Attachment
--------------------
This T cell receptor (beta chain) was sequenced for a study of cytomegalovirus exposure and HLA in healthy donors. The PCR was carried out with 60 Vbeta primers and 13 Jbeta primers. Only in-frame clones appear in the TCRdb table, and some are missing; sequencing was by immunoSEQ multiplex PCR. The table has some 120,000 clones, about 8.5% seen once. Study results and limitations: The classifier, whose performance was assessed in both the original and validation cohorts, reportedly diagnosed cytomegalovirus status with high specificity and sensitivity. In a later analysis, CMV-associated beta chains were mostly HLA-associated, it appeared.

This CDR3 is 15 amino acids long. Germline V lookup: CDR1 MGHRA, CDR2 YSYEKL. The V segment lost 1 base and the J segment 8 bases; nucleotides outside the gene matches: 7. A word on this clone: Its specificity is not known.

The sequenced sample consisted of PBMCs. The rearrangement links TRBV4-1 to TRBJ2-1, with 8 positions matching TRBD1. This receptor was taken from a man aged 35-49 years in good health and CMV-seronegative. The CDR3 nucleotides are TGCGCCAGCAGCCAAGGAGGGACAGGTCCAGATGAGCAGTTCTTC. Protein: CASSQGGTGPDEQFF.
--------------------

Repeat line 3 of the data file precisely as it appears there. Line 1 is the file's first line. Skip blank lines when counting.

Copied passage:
The sequenced sample consisted of PBMCs. The rearrangement links TRBV4-1 to TRBJ2-1, with 8 positions matching TRBD1. This receptor was taken from a man aged 35-49 years in good health and CMV-seronegative. The CDR3 nucleotides are TGCGCCAGCAGCCAAGGAGGGACAGGTCCAGATGAGCAGTTCTTC. Protein: CASSQGGTGPDEQFF.